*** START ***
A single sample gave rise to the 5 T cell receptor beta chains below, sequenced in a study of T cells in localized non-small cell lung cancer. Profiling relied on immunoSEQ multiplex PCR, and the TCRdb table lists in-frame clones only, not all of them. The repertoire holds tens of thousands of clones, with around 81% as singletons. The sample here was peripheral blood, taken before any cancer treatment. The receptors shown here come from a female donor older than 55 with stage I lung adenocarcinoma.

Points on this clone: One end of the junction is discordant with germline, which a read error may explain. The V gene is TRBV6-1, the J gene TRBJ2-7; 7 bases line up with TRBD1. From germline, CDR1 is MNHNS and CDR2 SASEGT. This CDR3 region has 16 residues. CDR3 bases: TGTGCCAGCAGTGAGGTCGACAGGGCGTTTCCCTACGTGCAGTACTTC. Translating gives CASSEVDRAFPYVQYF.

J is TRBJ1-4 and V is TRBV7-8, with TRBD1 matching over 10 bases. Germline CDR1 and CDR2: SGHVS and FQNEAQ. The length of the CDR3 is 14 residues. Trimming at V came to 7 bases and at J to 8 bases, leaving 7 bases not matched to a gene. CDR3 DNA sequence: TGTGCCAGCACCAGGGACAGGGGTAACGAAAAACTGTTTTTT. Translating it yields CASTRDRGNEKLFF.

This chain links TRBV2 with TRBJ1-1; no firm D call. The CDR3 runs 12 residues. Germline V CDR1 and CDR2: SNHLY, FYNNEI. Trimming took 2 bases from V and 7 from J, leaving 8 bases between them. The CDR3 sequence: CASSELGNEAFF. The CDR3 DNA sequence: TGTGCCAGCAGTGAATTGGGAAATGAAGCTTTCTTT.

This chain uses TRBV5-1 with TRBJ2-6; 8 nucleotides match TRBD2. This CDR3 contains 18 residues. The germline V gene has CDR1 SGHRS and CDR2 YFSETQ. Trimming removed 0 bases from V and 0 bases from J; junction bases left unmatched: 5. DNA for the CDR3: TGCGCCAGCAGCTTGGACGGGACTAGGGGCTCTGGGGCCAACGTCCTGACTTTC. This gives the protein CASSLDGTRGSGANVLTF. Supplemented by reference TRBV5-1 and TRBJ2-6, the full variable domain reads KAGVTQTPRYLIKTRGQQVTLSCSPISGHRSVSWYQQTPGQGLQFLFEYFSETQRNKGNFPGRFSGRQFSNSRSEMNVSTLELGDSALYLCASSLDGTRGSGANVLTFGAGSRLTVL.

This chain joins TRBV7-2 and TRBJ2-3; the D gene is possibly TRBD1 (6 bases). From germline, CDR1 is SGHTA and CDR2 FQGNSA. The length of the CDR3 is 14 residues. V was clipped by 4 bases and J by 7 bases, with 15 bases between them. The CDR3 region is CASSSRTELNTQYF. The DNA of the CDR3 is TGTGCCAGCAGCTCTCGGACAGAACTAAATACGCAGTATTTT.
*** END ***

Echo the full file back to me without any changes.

A single sample gave rise to the 5 T cell receptor beta chains below, sequenced in a study of T cells in localized non-small cell lung cancer. Profiling relied on immunoSEQ multiplex PCR, and the TCRdb table lists in-frame clones only, not all of them. The repertoire holds tens of thousands of clones, with around 81% as singletons. The sample here was peripheral blood, taken before any cancer treatment. The receptors shown here come from a female donor older than 55 with stage I lung adenocarcinoma.

Points on this clone: One end of the junction is discordant with germline, which a read error may explain. The V gene is TRBV6-1, the J gene TRBJ2-7; 7 bases line up with TRBD1. From germline, CDR1 is MNHNS and CDR2 SASEGT. This CDR3 region has 16 residues. CDR3 bases: TGTGCCAGCAGTGAGGTCGACAGGGCGTTTCCCTACGTGCAGTACTTC. Translating gives CASSEVDRAFPYVQYF.

J is TRBJ1-4 and V is TRBV7-8, with TRBD1 matching over 10 bases. Germline CDR1 and CDR2: SGHVS and FQNEAQ. The length of the CDR3 is 14 residues. Trimming at V came to 7 bases and at J to 8 bases, leaving 7 bases not matched to a gene. CDR3 DNA sequence: TGTGCCAGCACCAGGGACAGGGGTAACGAAAAACTGTTTTTT. Translating it yields CASTRDRGNEKLFF.

This chain links TRBV2 with TRBJ1-1; no firm D call. The CDR3 runs 12 residues. Germline V CDR1 and CDR2: SNHLY, FYNNEI. Trimming took 2 bases from V and 7 from J, leaving 8 bases between them. The CDR3 sequence: CASSELGNEAFF. The CDR3 DNA sequence: TGTGCCAGCAGTGAATTGGGAAATGAAGCTTTCTTT.

This chain uses TRBV5-1 with TRBJ2-6; 8 nucleotides match TRBD2. This CDR3 contains 18 residues. The germline V gene has CDR1 SGHRS and CDR2 YFSETQ. Trimming removed 0 bases from V and 0 bases from J; junction bases left unmatched: 5. DNA for the CDR3: TGCGCCAGCAGCTTGGACGGGACTAGGGGCTCTGGGGCCAACGTCCTGACTTTC. This gives the protein CASSLDGTRGSGANVLTF. Supplemented by reference TRBV5-1 and TRBJ2-6, the full variable domain reads KAGVTQTPRYLIKTRGQQVTLSCSPISGHRSVSWYQQTPGQGLQFLFEYFSETQRNKGNFPGRFSGRQFSNSRSEMNVSTLELGDSALYLCASSLDGTRGSGANVLTFGAGSRLTVL.

This chain joins TRBV7-2 and TRBJ2-3; the D gene is possibly TRBD1 (6 bases). From germline, CDR1 is SGHTA and CDR2 FQGNSA. The length of the CDR3 is 14 residues. V was clipped by 4 bases and J by 7 bases, with 15 bases between them. The CDR3 region is CASSSRTELNTQYF. The DNA of the CDR3 is TGTGCCAGCAGCTCTCGGACAGAACTAAATACGCAGTATTTT.